Cut the Rubber Saddle: Carefully cut along the traced lines on the rubber saddle using a razor blade or sharp knife. Take your time to achieve a clean and precise cut.

Fine-tune the Fit: With the rubber saddle cut to size, use sandpaper to refine the shape and ensure a snug fit in the bridge slot. Sand the sides and bottom of the saddle as needed, checking the fit frequently.

Test Fit the Saddle: Once you’re satisfied with the fit, insert the rubber saddle into the bridge slot of your guitar. It should sit flush and stable.

Measure the Action: Measure the string action height above the 12th fret. Adjust the rubber saddle’s height if necessary to achieve your desired action.

Reassembling Your Guitar

With the rubber saddle-shaped and fitted, it’s time to reassemble your guitar.

Insert the Bridge Pins: Carefully insert the bridge pins back into their respective holes, securing the rubber saddle. Use a gentle twisting motion to avoid damaging the rubber.

Restring Your Guitar: Reinstall the strings, making sure to follow the correct order and tuning. Use a tuner to ensure your guitar is in tune.

Test and Adjust: Play your newly modified rubber bridge guitar and listen to the changes in tone and sustain. If needed, make further adjustments to the saddle height to achieve your desired sound.

Maintenance and Care

To keep your rubber bridge guitar in top condition, follow these maintenance tips:

Regular Cleaning: Wipe down your guitar after each session to remove dust and sweat. Use a damp cloth to clean the rubber saddle gently.

String Changes: Change your guitar strings regularly to maintain the best sound quality. Old, worn-out strings can affect the tone and playability.

Check the Action: Periodically check and adjust the saddle height to maintain your preferred string action.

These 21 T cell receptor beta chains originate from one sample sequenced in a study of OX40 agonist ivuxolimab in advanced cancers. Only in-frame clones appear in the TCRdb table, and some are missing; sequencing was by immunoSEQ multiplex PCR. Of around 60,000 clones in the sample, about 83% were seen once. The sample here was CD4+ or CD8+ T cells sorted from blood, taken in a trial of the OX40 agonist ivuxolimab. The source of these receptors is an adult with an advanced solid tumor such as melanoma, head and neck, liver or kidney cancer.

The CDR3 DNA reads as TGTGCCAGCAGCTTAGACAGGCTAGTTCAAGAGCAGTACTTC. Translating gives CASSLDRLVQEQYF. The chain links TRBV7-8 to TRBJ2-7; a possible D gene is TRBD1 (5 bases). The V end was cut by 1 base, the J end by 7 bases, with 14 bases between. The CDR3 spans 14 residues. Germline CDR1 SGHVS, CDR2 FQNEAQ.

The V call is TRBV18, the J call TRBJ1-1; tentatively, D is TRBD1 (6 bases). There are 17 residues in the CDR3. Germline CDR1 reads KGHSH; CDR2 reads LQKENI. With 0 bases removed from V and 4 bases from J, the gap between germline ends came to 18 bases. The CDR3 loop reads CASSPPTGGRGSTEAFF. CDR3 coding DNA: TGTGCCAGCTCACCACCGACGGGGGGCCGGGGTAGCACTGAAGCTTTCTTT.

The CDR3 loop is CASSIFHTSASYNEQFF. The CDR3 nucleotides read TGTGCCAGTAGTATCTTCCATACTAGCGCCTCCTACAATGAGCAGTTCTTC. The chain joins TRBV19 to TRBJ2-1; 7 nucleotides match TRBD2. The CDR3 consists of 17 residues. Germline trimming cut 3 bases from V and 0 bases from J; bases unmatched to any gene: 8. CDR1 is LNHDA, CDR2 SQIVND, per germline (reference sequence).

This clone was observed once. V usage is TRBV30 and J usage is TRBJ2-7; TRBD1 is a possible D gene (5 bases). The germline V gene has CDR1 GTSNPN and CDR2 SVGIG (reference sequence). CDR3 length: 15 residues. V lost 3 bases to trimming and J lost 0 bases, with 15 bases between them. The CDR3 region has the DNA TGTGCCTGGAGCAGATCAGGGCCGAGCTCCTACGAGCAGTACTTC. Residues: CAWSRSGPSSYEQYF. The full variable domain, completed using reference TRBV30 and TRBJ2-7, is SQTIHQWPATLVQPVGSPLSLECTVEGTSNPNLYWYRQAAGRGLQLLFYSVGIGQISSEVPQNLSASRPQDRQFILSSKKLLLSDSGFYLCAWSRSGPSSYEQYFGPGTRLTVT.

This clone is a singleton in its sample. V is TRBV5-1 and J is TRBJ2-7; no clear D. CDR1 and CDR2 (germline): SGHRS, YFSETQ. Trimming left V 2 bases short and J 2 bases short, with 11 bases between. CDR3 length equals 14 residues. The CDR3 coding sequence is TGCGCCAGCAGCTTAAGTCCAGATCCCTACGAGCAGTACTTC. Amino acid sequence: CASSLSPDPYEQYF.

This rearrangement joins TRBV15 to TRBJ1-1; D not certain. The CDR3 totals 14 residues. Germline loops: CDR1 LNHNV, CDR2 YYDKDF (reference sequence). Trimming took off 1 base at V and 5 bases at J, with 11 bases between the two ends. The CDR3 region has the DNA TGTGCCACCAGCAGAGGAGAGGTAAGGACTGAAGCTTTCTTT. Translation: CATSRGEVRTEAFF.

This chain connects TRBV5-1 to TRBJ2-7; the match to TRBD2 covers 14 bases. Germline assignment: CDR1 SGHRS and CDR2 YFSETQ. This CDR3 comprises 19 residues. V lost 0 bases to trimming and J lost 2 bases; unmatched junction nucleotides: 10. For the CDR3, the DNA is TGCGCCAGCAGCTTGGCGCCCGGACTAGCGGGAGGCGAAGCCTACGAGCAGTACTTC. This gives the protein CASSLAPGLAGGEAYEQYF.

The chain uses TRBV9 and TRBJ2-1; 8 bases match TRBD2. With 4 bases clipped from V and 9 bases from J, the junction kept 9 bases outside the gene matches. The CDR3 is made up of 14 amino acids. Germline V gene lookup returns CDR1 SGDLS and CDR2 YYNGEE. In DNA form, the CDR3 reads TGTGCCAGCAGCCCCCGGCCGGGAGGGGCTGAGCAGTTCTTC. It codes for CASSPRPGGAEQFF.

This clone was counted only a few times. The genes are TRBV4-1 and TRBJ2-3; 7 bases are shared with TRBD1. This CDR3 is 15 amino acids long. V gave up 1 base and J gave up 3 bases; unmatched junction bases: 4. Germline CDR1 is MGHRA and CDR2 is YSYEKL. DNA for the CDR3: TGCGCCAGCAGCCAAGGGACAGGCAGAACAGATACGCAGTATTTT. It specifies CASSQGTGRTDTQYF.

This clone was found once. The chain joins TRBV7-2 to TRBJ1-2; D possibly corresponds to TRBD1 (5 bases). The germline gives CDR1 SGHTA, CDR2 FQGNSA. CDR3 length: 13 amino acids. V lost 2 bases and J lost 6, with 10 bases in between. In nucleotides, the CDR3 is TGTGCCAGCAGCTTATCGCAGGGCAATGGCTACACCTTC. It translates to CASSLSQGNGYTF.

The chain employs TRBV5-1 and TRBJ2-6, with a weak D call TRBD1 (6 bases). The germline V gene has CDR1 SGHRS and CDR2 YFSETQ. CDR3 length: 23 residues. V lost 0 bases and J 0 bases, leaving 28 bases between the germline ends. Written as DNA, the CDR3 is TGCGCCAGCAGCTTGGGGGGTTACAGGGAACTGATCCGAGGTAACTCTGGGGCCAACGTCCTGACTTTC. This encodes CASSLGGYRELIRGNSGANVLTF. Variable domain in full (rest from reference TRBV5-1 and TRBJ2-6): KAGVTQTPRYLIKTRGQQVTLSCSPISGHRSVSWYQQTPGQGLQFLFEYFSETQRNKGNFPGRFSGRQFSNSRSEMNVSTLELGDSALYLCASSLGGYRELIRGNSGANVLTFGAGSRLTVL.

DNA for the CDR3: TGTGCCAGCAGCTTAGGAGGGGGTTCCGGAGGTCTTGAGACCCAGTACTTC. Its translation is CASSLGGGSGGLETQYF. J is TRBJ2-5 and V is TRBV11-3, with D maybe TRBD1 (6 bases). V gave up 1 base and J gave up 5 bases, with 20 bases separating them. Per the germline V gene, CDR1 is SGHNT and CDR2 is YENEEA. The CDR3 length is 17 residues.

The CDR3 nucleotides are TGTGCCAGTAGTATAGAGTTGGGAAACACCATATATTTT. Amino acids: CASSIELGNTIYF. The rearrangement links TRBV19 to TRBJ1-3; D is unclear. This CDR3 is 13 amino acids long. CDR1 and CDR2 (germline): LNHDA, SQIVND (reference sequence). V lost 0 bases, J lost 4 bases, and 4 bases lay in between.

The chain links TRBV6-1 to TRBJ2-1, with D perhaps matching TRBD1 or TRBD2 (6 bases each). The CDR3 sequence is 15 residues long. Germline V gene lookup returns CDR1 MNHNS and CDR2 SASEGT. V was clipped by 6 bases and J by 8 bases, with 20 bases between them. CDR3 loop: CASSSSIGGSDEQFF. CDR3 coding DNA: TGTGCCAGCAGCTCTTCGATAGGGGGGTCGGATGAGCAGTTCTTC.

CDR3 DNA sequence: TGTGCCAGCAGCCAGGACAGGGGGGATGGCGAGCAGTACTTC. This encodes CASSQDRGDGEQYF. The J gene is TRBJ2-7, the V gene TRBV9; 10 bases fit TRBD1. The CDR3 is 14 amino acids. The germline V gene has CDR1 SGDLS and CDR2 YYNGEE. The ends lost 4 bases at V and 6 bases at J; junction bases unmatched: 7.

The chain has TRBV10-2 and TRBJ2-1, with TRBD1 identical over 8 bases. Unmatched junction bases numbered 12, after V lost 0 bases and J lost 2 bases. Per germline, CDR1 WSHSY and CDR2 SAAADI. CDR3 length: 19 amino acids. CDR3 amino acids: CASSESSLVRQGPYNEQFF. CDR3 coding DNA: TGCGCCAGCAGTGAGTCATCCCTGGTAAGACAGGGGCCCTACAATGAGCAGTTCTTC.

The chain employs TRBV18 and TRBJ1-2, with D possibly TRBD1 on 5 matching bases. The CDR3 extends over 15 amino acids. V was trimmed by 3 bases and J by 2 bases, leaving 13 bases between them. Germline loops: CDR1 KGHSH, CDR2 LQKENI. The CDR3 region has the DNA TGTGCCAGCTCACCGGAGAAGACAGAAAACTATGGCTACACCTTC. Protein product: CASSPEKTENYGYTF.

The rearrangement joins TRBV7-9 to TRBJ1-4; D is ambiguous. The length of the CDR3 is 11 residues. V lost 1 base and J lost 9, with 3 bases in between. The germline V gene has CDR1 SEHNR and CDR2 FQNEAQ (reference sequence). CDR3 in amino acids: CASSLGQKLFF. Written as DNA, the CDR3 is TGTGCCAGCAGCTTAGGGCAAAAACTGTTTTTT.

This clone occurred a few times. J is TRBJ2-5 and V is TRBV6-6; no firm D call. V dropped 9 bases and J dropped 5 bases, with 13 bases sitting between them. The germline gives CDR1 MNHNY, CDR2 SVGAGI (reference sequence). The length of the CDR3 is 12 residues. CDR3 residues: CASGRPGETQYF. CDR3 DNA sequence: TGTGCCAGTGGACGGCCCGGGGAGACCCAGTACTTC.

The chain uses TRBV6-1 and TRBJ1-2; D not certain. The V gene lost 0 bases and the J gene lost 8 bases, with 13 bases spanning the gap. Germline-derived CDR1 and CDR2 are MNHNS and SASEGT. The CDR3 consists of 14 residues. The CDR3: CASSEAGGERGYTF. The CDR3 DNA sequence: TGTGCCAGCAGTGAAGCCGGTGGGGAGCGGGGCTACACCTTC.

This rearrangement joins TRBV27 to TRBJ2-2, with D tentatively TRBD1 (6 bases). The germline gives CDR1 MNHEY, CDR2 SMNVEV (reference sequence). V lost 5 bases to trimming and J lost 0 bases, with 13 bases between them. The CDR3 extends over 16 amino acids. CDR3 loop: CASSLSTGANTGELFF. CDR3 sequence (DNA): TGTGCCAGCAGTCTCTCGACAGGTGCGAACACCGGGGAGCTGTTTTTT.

Humidity Control: Store your guitar in a controlled environment with stable humidity levels to prevent damage to the rubber saddle and other components.


What Is A Rubber Bridge on Guitar?

The name contains the easiest solution. It’s a rubber-bridged guitar. You must first remove the stock bridge to install a rubber bridge on your instrument. However, let’s address that later. First, we must investigate how a rubber bridge works. You may already be aware that the tone is affected by the bridge.

Do Rubber Bridges Create A Muted Sound?

Naturally, rubber bridges produce a muted sound. Nonetheless, if the right gear is used, projecting sound into audiences during performances may be simpler. Fitting an electric or acoustic guitar with a high-output pickup and rubber bridge is one of the finest solutions to this problem.

How Do You Make A Guitar Bridge?

Glue two cardboard strips above and below the sound hole to make the bridge. The strips should be right between the string holes and the top-to-bottom edge of the sound hole. The strips will help lift the strings off the guitar’s body and give you a better sound. Poke four to six holes through the remaining two cardboard strips.


Congratulations! You’ve successfully transformed your acoustic guitar into a rubber bridge beauty, unlocking a world of enhanced sound quality and playability. Reuben Cox and many other guitarists have experienced the magic of a rubber bridge guitar, and now you can, too.

This modification requires patience and precision, so take your time during each step. With proper care and maintenance, your rubber bridge guitar will be your faithful companion on your musical journey, providing you with a unique and beautiful sound for years. Enjoy your newfound sonic versatility and let your creativity flourish!